If you don't like something change it; if you can't change it, change the way you think about it. ~ Maya Angelou.
I would be remiss if I didn't point out my favorite indicator that people believe we are turning the corner. I sit on the Board of Directors of the Make-A-Wish Foundation of Southern Florida, which had its annual gala in Miami last week, and in spite of a very tough year for charity gifting in general, this evening produced stellar results under the circumstance. Norm Wedderburn, the President/CEO of the Chapter, is truly a marketing and business sage. He has nothing to sell, no leverage to hold over others, and a staff that is overworked, undermanned and highly motivated. His life is to "ask." In truth, all businesses life is to "ask" but most have forgotten and instead try to sell, manipulate, and at time hold hostage there very people that allow them to operate in the first place. Not Norm, he selflessly engages, informs, acquiesces, listens, cares, AND because of that, he receives. I admire him greatly and strongly believe that if more business leaders ran their organizations with the same playbook we would see significant change.
A great deal of our work over the past 18 months has been focused on helping our clients chart the murky and at times treacherous waters of business fluctuations. For some, “the best laid plans" have simply become plans "laid to rest.” For others though, this period has been one to focus on building the foundation for the future. While some sectors have a while until they return to "normal" growth, that should not be mistaken for no growth currently. In fact, most of our clients are having a banner quarter (Sure we think it's because they hired us. Paging narcissistic, party of one.).
However, the one area of concern and discussion is concentrated on creating a positive united mindset. We have spent so much time in precipitous slide to emotional malaise, that for many have become content with mediocrity. A collective shift of confidence needs to occur in order to right this ship and make these small positive upticks unfailing.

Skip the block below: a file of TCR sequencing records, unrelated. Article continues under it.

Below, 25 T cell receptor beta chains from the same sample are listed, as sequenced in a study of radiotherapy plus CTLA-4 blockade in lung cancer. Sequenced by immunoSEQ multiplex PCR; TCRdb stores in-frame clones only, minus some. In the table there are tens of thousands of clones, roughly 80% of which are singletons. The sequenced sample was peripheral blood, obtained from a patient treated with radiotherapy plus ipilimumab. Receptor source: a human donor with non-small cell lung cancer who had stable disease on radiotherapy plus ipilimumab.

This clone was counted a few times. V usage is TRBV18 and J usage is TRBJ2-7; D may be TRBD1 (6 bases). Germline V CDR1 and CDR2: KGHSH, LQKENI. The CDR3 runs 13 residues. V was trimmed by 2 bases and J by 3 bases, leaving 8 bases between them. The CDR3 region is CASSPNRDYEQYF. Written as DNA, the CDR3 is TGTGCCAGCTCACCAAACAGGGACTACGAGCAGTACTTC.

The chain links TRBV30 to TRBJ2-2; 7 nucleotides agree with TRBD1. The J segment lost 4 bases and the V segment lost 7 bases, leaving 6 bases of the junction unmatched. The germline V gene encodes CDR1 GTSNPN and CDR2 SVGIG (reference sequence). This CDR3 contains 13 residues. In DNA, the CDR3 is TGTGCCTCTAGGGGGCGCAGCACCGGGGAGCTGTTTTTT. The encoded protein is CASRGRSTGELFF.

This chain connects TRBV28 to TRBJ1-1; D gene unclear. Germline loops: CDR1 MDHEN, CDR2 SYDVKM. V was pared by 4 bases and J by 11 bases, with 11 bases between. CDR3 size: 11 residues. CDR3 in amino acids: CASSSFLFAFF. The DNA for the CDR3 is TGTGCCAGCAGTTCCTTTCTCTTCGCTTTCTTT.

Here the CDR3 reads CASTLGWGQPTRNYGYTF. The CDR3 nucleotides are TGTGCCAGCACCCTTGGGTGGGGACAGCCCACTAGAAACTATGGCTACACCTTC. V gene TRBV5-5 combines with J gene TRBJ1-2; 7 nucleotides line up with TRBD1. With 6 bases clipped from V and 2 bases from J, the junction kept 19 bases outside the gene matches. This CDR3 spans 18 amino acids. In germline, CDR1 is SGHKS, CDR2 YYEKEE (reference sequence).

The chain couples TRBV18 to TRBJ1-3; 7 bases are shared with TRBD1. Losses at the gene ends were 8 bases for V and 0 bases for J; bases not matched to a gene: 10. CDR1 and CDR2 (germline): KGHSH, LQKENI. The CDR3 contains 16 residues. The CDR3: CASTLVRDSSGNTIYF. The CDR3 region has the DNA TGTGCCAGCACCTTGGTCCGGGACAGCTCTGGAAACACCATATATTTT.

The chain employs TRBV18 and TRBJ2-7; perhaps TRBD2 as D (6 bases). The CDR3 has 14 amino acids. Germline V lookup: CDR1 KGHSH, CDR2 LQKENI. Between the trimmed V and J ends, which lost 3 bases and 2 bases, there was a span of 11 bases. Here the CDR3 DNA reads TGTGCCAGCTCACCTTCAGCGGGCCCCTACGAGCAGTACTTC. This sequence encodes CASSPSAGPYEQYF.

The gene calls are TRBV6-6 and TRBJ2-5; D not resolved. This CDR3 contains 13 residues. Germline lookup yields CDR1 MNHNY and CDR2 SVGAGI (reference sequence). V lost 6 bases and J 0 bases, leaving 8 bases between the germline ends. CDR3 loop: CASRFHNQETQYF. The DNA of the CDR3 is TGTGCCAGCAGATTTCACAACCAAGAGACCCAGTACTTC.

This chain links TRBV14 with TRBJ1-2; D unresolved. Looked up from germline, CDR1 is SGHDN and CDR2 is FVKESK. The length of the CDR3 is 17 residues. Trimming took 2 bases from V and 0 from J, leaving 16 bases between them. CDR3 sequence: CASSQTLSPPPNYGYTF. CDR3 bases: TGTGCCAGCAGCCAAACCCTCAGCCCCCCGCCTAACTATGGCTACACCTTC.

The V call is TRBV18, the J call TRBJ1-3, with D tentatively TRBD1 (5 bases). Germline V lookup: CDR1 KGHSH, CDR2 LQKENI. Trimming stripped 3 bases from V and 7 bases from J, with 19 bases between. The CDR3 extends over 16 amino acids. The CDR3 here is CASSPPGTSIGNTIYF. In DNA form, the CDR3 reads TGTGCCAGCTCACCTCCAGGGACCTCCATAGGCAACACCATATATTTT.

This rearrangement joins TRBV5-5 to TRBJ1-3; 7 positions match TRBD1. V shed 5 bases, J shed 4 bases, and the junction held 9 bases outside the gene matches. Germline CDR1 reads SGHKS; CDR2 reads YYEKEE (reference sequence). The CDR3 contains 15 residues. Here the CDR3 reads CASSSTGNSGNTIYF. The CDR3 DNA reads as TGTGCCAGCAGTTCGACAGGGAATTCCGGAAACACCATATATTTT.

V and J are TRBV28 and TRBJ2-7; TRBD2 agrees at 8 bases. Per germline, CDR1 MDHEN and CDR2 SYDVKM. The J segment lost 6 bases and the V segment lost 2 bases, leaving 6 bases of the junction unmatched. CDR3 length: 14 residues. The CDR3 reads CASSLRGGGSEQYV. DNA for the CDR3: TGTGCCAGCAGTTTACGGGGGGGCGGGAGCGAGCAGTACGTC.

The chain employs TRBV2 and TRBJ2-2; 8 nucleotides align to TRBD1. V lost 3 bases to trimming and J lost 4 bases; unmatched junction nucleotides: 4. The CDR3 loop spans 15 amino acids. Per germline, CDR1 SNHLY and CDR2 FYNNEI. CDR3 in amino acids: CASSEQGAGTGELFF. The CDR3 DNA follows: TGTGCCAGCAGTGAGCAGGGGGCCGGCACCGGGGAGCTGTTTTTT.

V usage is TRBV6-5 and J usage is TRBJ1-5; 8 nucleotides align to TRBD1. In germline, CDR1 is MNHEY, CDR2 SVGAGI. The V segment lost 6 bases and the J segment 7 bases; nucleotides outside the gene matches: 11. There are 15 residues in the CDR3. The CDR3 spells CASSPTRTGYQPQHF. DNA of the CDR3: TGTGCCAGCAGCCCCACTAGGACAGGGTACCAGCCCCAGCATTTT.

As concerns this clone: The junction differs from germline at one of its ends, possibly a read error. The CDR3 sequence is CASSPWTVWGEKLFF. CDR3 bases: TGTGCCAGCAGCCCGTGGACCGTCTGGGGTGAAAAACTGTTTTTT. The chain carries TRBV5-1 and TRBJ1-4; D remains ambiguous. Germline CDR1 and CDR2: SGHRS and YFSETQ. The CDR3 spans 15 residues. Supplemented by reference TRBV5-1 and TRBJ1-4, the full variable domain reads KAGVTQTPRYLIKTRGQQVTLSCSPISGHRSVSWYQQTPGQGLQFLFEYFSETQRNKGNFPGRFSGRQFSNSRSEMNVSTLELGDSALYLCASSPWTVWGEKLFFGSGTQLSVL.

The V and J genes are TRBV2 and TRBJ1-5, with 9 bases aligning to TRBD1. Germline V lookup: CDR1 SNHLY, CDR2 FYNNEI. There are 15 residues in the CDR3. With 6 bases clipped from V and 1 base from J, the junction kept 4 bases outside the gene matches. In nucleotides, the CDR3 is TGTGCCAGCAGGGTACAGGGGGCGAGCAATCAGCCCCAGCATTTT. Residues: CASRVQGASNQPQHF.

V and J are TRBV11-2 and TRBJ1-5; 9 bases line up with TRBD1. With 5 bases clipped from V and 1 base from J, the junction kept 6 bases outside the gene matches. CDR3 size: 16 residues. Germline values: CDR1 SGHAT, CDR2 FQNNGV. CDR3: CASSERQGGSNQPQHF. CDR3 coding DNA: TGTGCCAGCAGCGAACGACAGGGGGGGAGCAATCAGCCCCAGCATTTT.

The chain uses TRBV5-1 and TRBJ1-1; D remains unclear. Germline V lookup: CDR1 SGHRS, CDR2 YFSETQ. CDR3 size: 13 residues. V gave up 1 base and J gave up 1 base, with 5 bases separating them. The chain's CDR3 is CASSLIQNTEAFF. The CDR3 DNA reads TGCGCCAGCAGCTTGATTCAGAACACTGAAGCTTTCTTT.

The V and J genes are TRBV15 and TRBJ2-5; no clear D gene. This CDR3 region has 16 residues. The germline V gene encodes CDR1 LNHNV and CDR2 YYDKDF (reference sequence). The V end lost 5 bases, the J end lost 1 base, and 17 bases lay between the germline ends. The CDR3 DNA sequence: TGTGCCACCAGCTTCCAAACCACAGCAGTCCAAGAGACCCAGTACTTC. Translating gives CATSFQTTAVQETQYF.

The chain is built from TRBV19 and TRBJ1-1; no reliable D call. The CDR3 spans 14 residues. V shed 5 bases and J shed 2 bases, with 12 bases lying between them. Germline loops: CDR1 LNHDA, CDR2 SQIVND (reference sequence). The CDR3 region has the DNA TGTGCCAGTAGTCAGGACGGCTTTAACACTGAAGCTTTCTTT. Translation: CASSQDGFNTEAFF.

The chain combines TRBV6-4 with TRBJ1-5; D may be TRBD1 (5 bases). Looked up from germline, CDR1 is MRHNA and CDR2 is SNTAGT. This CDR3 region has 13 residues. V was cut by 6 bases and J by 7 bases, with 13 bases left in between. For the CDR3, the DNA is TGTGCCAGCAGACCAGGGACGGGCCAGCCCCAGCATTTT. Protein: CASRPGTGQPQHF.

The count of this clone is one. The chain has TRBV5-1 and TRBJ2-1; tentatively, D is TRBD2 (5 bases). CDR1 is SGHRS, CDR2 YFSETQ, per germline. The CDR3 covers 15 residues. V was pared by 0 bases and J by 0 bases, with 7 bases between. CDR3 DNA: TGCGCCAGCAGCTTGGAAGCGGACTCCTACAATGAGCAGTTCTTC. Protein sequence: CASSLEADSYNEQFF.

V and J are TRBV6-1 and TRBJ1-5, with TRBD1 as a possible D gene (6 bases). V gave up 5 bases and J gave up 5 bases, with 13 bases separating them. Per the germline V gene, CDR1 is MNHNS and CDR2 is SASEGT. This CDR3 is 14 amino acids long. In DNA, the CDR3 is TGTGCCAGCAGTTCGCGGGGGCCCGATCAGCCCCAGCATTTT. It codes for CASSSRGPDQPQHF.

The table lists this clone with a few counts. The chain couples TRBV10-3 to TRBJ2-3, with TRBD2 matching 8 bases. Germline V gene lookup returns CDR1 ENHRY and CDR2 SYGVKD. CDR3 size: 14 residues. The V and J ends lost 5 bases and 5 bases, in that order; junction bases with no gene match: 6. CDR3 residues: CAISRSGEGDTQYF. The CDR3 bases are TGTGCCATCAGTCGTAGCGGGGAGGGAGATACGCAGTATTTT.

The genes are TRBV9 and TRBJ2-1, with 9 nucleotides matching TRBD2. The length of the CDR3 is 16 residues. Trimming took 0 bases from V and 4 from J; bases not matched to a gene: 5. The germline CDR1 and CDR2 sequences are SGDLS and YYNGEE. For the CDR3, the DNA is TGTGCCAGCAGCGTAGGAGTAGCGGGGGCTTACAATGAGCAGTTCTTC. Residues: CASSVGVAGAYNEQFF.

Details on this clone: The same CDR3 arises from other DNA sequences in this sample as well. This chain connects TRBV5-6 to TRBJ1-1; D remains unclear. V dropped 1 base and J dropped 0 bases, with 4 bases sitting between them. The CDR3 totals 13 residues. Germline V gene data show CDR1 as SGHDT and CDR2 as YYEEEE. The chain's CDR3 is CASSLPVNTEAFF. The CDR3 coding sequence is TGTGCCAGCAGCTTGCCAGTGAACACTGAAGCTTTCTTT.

For business owners, that means the focal point needs to be back on the workforce and the consumer. In order to survive the past few years, companies did all possible to stay afloat. Some of these changes were positive business decisions and actually should have been made during the best of times. Much can get lost when we are collectively patting each other on the back. However, the same can be true when our time is spent at the water cooler of doom. We made so many alterations to the operational fabric that we didn't focus on how it would continue to fit or feel.
Personnel have been left despondent and reduced to a cog in the process. In earlier blogs we have discussed how we have advised companies to remove all silo lines of communication and create a circular dialogue. Businesses would be amazed how something as simple as providing a voice back to the employee will yield overall productivity and boast moral. Corporate leaders need to get back to leading again and stop covering their asses, while piously tucked in their ivory tower.
Consumers have spent the past few years absorbing the changes small and large. Some popular rolls of toilet paper cost 10% more than two years ago with the roll decreasing in the same sheet count. General net weight of packaged foods have been reduced slightly enough to shave costs and ultimately consumer confidence. Think I am being hyperbolic? How many times have you heard, "I have never worked so hard and made so little as I do today"? How any consumer loyalty remains is beyond me, but there are cases. Companies that have remained authentic to their brands morals will prevail. I view the seemingly minute changes as indicators for future transformation. On November 1st, weeks before the start of the holiday shopping season, a few of the companies that follow our marketing and communications principles, Amazon.com, Target and Walmart, shot the first salvo with free shipping. These companies listened to the cry of the consumer via a recent study by ComScore, which found that 55% of shoppers said they would abandon purchases in the middle of the transaction upon learning that shipping cost extra. I know you may be thinking this is inconsequential, but I argue we must start somewhere.
Bottom line is that we must finish this year strong and carry this "mo"mentum into next year. That means in all areas of your life take a moment and determine what’s working, what you can discard, what can you enhance and what needs to be jump started.
All my best,
The Big STIR
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